This Day in History (2-Oct-1991) – Steffi Graf becomes the youngest woman to win 500 professional tennis matches

A champion of the highest order, Steffi Graf turned the world of women’s tennis upside down through the 1980s and 1990s. A woman of quiet dignity who spoke loudly with her racquet, she became the only tennis player of either sex to capture every Major tournament at least four times. Before anyone had heard of her, back in the early Eighties, the German Tennis Federation carried out extensive sporting aptitude tests on more than 100 of its top eight-to-12-year-olds players. Not only did she come top in every single one, the then groundbreaking research also suggested that she had the capability to become an Olympic 1500 metres champion, something she backed up when training with the country’s top runners at the 1988 Seoul Olympics.

Graf began her professional tennis career aged 13, coached and managed by her father Peter Graf. She won her first WTA tournament in 1986 and went on to win her first Grand Slam title at the French Open in 1987. In 1988 she achieved a ‘Golden Slam’ winning all four Grand Slam titles and the Olympic Gold medal in Seoul. In total Graf won 22 Grand Slam singles titles more than any other woman in the open era. Her run of 186 weeks as the World No. 1 has not been beaten. She finished eight seasons as the No. 1 ranked woman in the world.  Graf is widely regarded as one of the best ever woman’s tennis players. Her mighty forehand was regarded by many as the best ever produced by a woman, and her foot speed was astonishing.

Her career was also haunted by the terrible events of May 1993 when a deranged fan, Gunther Parche, stabbed her then great rival Monica Seles in Hamburg, an act that surely changed the course of women’s tennis history. Prior to that Seles had ended Graf’s period of dominance. Seles had won seven of the previous eight Slams she had entered and, naturally enough, she was never quite the same afterwards, missing more than two years of competition altogether. That led to a second phase of dominance by Steffi, and she had won 10 more majors by the end of 1996.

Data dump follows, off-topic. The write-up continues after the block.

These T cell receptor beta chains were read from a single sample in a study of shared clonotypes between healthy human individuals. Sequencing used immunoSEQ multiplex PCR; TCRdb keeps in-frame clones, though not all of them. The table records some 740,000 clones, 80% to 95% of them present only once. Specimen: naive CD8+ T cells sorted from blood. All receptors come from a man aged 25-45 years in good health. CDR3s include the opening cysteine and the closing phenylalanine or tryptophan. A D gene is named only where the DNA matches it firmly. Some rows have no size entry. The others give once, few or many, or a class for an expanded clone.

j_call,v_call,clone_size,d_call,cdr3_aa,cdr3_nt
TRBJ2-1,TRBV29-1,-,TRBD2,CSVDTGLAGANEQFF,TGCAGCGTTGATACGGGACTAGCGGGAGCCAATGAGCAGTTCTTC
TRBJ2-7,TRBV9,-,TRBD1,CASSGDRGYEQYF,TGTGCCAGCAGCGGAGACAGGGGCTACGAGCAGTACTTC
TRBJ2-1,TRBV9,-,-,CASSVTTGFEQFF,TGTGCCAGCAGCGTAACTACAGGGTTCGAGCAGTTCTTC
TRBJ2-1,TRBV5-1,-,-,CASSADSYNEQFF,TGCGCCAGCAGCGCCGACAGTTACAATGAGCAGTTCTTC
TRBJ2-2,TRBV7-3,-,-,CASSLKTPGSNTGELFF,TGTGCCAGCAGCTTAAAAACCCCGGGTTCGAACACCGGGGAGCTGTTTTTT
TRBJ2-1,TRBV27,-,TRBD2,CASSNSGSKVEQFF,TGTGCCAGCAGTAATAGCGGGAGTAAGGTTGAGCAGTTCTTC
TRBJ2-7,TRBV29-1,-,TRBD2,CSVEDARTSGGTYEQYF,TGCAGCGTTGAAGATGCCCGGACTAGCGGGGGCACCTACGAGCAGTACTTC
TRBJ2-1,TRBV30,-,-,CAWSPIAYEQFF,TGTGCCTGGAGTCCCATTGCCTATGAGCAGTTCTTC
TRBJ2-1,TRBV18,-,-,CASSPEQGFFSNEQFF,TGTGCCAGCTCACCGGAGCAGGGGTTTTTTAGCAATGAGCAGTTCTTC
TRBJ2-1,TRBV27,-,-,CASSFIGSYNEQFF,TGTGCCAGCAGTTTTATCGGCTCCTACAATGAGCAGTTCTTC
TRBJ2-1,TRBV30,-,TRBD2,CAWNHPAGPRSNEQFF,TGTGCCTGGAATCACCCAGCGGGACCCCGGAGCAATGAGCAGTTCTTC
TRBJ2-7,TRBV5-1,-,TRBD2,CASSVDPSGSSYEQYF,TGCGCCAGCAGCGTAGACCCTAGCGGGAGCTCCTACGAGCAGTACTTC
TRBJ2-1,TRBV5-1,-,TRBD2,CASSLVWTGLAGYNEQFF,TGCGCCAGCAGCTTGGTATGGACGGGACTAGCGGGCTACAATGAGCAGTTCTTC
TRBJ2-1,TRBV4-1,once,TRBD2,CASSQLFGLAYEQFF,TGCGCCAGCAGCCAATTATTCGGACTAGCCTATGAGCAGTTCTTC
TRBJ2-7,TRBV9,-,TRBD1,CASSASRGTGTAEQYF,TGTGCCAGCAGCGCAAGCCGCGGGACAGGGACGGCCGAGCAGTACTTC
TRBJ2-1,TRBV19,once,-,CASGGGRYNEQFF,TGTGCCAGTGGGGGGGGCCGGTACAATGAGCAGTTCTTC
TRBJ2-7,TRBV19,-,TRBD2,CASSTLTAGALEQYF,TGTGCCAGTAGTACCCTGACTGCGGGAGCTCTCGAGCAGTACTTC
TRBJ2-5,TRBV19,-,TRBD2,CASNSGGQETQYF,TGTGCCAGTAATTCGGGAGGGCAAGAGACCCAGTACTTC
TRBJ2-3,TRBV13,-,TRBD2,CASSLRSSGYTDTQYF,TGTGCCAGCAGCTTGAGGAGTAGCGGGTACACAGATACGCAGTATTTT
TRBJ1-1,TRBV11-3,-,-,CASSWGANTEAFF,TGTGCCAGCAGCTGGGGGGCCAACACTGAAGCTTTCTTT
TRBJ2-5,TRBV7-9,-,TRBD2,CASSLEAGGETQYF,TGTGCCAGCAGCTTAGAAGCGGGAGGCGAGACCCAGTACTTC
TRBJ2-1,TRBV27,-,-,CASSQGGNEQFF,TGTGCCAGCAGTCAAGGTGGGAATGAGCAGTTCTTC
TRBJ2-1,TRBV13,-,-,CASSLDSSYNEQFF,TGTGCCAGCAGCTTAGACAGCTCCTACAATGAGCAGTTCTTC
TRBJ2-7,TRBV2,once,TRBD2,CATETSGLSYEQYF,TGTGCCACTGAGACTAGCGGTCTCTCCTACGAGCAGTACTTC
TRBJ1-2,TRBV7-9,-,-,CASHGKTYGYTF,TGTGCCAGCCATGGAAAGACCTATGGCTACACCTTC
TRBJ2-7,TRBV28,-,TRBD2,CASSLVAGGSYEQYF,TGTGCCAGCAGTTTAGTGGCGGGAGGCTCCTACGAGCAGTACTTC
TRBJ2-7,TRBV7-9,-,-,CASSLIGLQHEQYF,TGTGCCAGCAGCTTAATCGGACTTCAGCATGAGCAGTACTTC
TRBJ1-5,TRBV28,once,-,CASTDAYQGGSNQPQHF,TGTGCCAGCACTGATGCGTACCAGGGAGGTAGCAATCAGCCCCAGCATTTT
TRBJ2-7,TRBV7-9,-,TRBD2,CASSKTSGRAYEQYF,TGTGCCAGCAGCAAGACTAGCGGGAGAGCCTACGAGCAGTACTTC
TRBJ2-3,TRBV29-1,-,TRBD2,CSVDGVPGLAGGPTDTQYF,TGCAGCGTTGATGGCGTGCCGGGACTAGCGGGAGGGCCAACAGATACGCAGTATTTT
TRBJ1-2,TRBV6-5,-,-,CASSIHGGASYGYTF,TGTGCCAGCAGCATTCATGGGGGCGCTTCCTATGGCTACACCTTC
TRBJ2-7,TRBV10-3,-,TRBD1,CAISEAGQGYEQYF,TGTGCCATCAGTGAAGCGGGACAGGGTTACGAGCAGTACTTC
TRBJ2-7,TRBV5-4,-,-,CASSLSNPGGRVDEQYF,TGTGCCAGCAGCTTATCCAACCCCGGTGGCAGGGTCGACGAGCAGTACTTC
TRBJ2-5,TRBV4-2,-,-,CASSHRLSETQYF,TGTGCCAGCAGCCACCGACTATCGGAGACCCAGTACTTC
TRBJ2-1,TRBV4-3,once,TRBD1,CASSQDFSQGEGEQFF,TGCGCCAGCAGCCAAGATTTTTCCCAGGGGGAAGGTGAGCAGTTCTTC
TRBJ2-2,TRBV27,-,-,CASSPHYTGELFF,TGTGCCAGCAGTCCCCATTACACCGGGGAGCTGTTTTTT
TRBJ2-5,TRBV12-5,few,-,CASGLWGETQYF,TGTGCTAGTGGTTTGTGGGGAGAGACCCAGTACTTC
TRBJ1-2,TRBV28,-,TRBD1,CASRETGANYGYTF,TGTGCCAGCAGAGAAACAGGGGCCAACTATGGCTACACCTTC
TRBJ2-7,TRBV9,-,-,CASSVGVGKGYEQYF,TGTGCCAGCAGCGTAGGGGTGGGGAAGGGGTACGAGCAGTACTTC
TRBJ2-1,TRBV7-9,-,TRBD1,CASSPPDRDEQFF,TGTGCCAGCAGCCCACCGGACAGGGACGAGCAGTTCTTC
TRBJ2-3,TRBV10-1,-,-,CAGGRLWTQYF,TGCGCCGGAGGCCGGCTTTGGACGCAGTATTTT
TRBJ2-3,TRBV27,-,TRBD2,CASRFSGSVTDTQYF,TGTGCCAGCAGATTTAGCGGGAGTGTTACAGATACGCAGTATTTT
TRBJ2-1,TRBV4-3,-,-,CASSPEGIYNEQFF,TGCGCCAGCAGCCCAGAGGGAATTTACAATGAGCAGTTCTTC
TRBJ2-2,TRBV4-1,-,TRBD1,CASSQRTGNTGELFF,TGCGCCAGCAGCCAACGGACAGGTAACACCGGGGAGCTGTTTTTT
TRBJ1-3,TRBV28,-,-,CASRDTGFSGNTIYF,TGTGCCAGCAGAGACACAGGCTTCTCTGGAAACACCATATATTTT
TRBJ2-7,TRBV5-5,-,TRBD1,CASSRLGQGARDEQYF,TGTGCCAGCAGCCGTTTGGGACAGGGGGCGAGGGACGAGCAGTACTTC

Steffi married Tennis champion Andre Agassi in 2001


This Day in History (9-Jul-1877) – Wimbledon tournament begins

In 1868, the All England Club was established outside London. The club was originally founded to promote croquet, another lawn sport, but the growing popularity of tennis led it to incorporate tennis lawns into its facilities. In 1877, the All England Club published an announcement in the weekly sporting magazine The Field that read: “The All England Croquet and Lawn Tennis Club, Wimbledon, propose to hold a lawn tennis meeting open to all amateurs, on Monday, July 9, and following days. Entrance fee, one pound, one shilling. Please bring own rackets and “shoes without heels”. Balls would be provided by the club gardener.” The All English Club purchased a 25-guinea trophy and drew up formal rules for tennis. It decided on a rectangular court 78 feet long by 27 feet wide; adapted the real tennis method of scoring based on a clock face—i.e., 15, 30, 40, game; established that the first to win six games wins a set; and allowed the server one fault. These decisions, largely the work of club member Dr. Henry Jones, remain part of the modern rules.

Twenty-two men registered for the tournament, but only 21 showed up. Semifinals were held on July 12, but then the tournament was suspended to leave the London sporting scene free for the Eton vs. Harrow cricket match played on Friday and Saturday. The final was scheduled for Monday, July 16, but, in what would become a common occurrence in future Wimbledon tournaments, the match was rained out. It was rescheduled for July 19, and on that day some 200 spectators paid a shilling each to see William Marshall, a Cambridge tennis “Blue,” battle W. Spencer Gore, an Old Harrovian racket player. In a final that lasted only 48 minutes, the Gore dominated with his strong volleying game, crushing Marshall, 6-1, 6-2, 6-4.

In 1884, the Lady’s Singles was introduced at Wimbledon, and Maud Watson won the first championship. That year, the national men’s doubles championship was also played at Wimbledon for the first time after several years at Oxford. By the early 1900s, Wimbledon had graduated from all-England to all-world status. Mixed doubles and women’s doubles were inaugurated in 1913.